Twenty years from now you will be more disappointed by the things you didn’t do than by the ones you did do. So throw off the bowlines. Sail away from the safe harbor. Catch the trade winds in your sails. Explore. Dream. Discover. -Mark Twain

Tuesday, June 9, 2009

Mexico's Northwest Coastal Area Facing Climate Change Challenges

ALCOSTA (the Alliance for the Sustainability of the Northwest Mexican Coast) has put out a call for urgent concerted action among all sectors to achieve an adjustment of production activities along the Northwest Mexican Coast, citing the effects of climate change and the need to mitigate its impact on humans and the ecosystems on which the region's inhabitants depend for their welfare.

Among the sectors at risk is regional tourism, which could be severely affected.

In a press release issued June 5, which was World Environment Day, ALCOSTA said climate change, caused by human emissions of greenhouse gases, is a phenomenon that is beyond dispute and that will affect the entire planet for several millennia, its effects worsening in coming decades with higher temperatures, erratic rainfall, stronger hurricanes, droughts and rising sea levels.

The Northwest Mexican Coast, comprising the coastal states of Baja California, Baja California Sur, Nayarit, Sinaloa and Sonora will be severely affected by phenomena such as low agricultural productivity, increased insecurity in the supply of drinking water vulnerability, extreme weather events like droughts, heat waves, floods and hurricanes. It is likely to include new challenges to public health by the spread of vector borne diseases like dengue and malaria(1), according to data from the National Climate Change Strategy published by SEMARNAT(2).

"The tourist industry based primarily on regional sun and beach tourism, is particularly vulnerable to the effects of climate change without a concerted strategy to mitigate emissions and adapt the infrastructure, activities and services to the new conditions," said Rene Cordova, Executive Coordinator of ALCOSTA.

Rising sea levels, which could increase by up to one meter in the coming decades according to the Fourth Report of the Intergovernmental Panel on Climate Change(3), threatens not only the infrastructure built on the beachfront, but the quality of aquifers that feed the drinking water and port infrastructure.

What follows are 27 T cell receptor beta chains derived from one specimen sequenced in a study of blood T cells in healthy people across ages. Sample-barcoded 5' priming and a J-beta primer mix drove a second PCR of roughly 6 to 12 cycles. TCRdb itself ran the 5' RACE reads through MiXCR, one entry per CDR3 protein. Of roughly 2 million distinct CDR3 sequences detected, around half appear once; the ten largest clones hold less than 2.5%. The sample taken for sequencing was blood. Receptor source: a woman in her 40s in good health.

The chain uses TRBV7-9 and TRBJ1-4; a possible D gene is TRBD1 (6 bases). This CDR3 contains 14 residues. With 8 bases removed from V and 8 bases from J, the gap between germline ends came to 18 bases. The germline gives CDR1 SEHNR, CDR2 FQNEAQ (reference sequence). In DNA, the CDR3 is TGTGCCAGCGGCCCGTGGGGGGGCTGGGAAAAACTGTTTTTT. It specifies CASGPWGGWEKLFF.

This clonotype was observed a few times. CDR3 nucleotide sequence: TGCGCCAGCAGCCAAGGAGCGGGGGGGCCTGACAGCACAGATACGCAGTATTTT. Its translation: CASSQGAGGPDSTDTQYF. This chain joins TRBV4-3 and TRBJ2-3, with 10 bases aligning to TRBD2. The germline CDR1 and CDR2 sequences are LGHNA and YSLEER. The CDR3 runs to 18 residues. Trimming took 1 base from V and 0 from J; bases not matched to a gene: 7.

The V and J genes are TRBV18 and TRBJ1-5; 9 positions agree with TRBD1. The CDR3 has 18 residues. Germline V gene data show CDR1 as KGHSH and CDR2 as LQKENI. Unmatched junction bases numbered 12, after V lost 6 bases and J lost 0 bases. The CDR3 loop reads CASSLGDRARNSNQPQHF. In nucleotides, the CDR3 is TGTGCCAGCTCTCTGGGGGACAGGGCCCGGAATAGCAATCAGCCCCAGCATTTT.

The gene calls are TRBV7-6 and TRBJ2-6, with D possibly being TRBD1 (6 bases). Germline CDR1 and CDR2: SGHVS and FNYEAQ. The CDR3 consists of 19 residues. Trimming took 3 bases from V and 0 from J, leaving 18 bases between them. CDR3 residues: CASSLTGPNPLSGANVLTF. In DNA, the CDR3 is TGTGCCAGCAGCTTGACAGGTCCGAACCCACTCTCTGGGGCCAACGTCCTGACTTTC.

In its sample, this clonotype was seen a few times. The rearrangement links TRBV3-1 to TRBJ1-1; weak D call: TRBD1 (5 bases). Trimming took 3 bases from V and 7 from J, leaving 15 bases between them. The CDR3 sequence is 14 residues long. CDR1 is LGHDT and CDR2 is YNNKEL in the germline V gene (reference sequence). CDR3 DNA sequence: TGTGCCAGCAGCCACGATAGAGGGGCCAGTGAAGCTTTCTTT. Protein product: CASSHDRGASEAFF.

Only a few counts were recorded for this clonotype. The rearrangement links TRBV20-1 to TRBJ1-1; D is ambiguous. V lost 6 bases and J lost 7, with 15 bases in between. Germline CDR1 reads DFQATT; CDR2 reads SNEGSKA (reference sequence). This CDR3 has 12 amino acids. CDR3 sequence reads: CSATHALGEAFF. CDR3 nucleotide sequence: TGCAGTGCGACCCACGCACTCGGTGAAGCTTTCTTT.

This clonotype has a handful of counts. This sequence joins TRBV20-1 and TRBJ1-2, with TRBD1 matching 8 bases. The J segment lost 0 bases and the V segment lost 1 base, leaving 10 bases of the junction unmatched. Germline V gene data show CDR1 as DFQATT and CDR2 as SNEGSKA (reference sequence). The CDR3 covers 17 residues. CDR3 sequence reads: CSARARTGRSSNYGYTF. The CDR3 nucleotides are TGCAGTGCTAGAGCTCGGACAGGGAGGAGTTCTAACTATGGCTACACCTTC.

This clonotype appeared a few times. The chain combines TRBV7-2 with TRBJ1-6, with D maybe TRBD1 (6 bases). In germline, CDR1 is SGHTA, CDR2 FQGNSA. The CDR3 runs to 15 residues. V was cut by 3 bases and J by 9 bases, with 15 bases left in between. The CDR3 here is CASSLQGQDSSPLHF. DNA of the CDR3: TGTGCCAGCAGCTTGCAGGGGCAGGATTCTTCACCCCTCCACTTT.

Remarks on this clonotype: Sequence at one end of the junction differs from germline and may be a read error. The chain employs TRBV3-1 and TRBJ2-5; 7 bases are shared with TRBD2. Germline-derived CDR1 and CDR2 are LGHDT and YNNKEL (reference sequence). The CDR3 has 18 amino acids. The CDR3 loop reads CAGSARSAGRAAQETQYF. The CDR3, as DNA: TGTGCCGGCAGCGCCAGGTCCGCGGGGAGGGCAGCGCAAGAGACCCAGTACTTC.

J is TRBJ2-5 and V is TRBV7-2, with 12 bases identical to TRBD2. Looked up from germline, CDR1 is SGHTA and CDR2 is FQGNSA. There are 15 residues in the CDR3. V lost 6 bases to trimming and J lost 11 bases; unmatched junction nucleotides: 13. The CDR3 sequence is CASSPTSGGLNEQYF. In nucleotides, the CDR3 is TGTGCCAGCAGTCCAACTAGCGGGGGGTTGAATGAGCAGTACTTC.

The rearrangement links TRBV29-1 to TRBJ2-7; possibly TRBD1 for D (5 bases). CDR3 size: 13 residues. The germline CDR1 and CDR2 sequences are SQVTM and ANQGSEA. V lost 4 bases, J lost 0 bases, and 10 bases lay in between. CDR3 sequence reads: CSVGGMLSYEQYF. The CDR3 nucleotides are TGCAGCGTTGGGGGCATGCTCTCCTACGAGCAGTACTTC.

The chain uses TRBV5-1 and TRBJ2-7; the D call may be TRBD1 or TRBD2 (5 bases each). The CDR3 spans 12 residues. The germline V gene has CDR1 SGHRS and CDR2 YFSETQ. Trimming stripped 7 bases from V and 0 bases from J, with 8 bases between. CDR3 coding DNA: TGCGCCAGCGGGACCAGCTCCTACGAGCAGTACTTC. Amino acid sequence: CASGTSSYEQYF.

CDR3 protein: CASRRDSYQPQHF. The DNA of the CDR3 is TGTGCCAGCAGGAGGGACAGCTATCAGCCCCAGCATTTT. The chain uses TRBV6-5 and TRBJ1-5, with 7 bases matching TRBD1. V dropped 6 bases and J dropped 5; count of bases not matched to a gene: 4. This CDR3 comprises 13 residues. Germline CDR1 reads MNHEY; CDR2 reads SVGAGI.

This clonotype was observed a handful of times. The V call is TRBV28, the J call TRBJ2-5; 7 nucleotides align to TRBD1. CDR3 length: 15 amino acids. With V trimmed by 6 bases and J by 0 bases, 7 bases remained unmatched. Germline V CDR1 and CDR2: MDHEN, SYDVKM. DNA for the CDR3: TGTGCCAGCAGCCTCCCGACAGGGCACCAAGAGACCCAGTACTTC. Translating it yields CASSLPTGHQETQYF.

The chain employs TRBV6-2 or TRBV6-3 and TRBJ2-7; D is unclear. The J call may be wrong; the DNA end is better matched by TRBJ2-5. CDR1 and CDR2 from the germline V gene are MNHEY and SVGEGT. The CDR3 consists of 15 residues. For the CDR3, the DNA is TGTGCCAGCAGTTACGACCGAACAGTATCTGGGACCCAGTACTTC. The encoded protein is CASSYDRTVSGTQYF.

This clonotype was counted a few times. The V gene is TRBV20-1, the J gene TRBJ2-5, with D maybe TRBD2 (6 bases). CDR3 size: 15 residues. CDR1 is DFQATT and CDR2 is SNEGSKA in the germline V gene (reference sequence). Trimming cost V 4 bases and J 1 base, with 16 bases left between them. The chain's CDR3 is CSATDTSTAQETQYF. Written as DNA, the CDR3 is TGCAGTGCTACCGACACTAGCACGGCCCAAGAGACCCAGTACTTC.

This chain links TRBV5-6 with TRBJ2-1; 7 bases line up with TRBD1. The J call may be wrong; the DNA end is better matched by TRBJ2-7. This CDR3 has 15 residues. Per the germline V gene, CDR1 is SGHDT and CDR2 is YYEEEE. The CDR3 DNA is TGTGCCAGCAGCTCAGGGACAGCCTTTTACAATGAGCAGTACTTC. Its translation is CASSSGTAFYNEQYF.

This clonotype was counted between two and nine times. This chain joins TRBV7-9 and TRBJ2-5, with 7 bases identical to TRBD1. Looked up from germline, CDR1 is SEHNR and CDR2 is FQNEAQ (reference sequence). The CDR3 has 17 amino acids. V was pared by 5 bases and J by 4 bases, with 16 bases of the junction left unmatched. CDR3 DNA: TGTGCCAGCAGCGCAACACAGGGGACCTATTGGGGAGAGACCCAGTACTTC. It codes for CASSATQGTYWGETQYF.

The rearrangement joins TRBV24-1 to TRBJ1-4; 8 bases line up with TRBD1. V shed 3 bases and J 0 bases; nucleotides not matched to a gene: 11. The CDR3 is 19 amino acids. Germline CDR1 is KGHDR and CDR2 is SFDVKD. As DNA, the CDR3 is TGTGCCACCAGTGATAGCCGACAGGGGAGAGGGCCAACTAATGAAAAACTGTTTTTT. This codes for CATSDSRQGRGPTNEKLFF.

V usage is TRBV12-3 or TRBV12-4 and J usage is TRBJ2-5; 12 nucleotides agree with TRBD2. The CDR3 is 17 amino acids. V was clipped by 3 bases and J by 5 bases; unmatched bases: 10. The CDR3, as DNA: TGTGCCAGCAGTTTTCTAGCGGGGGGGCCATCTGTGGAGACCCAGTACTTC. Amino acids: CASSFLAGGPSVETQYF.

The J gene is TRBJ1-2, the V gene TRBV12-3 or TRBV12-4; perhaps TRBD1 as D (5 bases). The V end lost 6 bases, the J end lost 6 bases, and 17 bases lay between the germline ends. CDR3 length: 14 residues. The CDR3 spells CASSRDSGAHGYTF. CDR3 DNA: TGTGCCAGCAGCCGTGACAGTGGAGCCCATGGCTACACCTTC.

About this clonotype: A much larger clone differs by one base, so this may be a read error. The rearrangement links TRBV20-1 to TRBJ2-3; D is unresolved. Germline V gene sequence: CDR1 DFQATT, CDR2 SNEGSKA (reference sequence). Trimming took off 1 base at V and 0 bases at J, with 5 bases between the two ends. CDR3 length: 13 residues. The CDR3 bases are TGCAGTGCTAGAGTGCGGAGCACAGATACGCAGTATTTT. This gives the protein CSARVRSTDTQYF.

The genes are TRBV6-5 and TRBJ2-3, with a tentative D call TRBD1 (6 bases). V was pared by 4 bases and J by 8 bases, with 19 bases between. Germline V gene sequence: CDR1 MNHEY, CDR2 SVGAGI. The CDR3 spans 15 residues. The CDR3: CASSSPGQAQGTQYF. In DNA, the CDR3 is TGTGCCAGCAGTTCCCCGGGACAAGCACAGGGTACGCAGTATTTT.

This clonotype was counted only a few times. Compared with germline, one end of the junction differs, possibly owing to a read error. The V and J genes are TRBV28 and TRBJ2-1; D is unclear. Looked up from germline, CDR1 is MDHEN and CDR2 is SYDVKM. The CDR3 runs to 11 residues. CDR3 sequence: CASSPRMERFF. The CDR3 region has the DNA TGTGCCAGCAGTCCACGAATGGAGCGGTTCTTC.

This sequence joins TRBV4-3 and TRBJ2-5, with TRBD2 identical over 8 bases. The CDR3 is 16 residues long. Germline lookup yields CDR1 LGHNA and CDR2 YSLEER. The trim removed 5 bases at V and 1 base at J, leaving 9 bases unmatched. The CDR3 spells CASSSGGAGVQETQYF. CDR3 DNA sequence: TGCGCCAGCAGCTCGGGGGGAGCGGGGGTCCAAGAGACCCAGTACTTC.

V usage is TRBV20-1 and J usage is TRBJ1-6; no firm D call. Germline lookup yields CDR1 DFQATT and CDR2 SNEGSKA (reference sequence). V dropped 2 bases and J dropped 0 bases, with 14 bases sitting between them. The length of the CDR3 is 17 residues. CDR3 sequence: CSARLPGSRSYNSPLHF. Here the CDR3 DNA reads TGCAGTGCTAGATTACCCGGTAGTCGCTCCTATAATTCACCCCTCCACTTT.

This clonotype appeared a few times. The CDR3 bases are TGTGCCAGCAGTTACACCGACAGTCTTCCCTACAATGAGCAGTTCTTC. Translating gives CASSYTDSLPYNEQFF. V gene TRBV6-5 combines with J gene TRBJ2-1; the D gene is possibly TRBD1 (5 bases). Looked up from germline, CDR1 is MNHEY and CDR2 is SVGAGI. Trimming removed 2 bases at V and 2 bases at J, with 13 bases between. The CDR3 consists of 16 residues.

The same infrastructure will be subject to the onslaught of more frequent and possibly severe hurricanes, so that the protection of mangroves, wetlands and coastal dunes becomes an urgent need beyond the mere intention expressed in the National Strategy for Climate Change Plans public works budgets, said the Executive Coordinator of ALCOSTA.

The increase in temperature would reduce the season when visitors from the cold regions of Canada and United States remain in the region due to the presence of earlier heat and longer, warmer summers, according to Cordova.

The availability of fresh water is very low in the region and depends on a delicate balance where it is abundant, so that droughts, reduced rainfall and increasing irregularity that could be presented in the form of flooding add to the growing challenges faced by local authorities and inhabitants of this region.

On World Environment Day, ALCOSTA's Rene Cordova called on people "to learn to take personal actions to reduce energy use and fossil fuels, and participate in an organized manner in the promotion of local government policies, state and federal mitigation and adaptation Climate Change."

"Only concerted action by employers large and small, local and federal authorities and organized citizenry can meet this challenge armed with the best available scientific information in a transparent and timely manner," he added.

"Tourism is one of the most dynamic economic activities in the country and an opportunity for regional development that needs to diversify supply, take and pass the cost to consumers of the environmental services you use and promote equitable welfare of local people to increase their competitiveness in an increasingly globalized market," he concluded.

[1] El Cambio Climático y la Salud Humana. Gaceta Ecológica del Instituto Nacional de Ecologia, 2002.

ALCOSTA is a coalition of 22 environmental organizations in the states of Baja California, Baja California Sur, Nayarit, Sinaloa and Sonora since 1998 that promotes policies supporting sustainable development and conservation of the Mexican Northwest, with the participation of its inhabitants and visitors.

For more information, contact:

Mtro. René Córdova Rascón
Coordinador Ejecutivo de ALCOSTA, A.C.
Panderos 172, Hermosillo, Sonora, MEXICO CP 83288
Cel 662 163 44 99